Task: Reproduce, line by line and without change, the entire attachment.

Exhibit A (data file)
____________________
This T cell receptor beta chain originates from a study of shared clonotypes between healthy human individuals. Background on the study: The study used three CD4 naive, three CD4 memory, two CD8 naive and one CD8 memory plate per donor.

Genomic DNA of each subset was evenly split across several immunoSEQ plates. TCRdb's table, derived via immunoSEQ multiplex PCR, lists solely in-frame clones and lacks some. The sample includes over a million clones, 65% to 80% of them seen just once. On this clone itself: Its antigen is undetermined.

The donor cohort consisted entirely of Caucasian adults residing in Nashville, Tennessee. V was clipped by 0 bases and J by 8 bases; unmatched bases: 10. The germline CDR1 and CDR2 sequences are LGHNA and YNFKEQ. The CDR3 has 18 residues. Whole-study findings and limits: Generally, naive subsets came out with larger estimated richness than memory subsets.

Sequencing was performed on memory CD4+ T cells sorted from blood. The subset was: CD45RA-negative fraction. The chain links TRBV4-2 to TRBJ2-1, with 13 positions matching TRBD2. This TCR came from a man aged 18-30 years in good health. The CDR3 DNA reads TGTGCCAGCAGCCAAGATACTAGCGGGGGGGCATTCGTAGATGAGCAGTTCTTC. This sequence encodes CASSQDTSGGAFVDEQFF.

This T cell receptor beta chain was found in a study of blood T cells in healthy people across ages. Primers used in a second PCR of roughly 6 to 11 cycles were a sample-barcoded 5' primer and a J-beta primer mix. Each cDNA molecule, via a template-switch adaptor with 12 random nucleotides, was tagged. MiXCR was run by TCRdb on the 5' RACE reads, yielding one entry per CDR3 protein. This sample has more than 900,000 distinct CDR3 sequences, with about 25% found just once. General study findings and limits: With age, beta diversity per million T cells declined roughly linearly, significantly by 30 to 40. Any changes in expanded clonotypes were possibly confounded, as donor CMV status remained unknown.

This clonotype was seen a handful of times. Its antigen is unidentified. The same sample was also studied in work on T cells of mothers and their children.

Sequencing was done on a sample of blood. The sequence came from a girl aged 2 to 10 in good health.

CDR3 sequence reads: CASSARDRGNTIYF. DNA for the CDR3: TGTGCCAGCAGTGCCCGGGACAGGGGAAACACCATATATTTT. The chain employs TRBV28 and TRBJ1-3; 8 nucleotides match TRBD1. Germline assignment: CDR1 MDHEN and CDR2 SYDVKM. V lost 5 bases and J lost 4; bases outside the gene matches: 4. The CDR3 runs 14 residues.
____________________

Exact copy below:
This T cell receptor beta chain originates from a study of shared clonotypes between healthy human individuals. Background on the study: The study used three CD4 naive, three CD4 memory, two CD8 naive and one CD8 memory plate per donor.

Genomic DNA of each subset was evenly split across several immunoSEQ plates. TCRdb's table, derived via immunoSEQ multiplex PCR, lists solely in-frame clones and lacks some. The sample includes over a million clones, 65% to 80% of them seen just once. On this clone itself: Its antigen is undetermined.

The donor cohort consisted entirely of Caucasian adults residing in Nashville, Tennessee. V was clipped by 0 bases and J by 8 bases; unmatched bases: 10. The germline CDR1 and CDR2 sequences are LGHNA and YNFKEQ. The CDR3 has 18 residues. Whole-study findings and limits: Generally, naive subsets came out with larger estimated richness than memory subsets.

Sequencing was performed on memory CD4+ T cells sorted from blood. The subset was: CD45RA-negative fraction. The chain links TRBV4-2 to TRBJ2-1, with 13 positions matching TRBD2. This TCR came from a man aged 18-30 years in good health. The CDR3 DNA reads TGTGCCAGCAGCCAAGATACTAGCGGGGGGGCATTCGTAGATGAGCAGTTCTTC. This sequence encodes CASSQDTSGGAFVDEQFF.

This T cell receptor beta chain was found in a study of blood T cells in healthy people across ages. Primers used in a second PCR of roughly 6 to 11 cycles were a sample-barcoded 5' primer and a J-beta primer mix. Each cDNA molecule, via a template-switch adaptor with 12 random nucleotides, was tagged. MiXCR was run by TCRdb on the 5' RACE reads, yielding one entry per CDR3 protein. This sample has more than 900,000 distinct CDR3 sequences, with about 25% found just once. General study findings and limits: With age, beta diversity per million T cells declined roughly linearly, significantly by 30 to 40. Any changes in expanded clonotypes were possibly confounded, as donor CMV status remained unknown.

This clonotype was seen a handful of times. Its antigen is unidentified. The same sample was also studied in work on T cells of mothers and their children.

Sequencing was done on a sample of blood. The sequence came from a girl aged 2 to 10 in good health.

CDR3 sequence reads: CASSARDRGNTIYF. DNA for the CDR3: TGTGCCAGCAGTGCCCGGGACAGGGGAAACACCATATATTTT. The chain employs TRBV28 and TRBJ1-3; 8 nucleotides match TRBD1. Germline assignment: CDR1 MDHEN and CDR2 SYDVKM. V lost 5 bases and J lost 4; bases outside the gene matches: 4. The CDR3 runs 14 residues.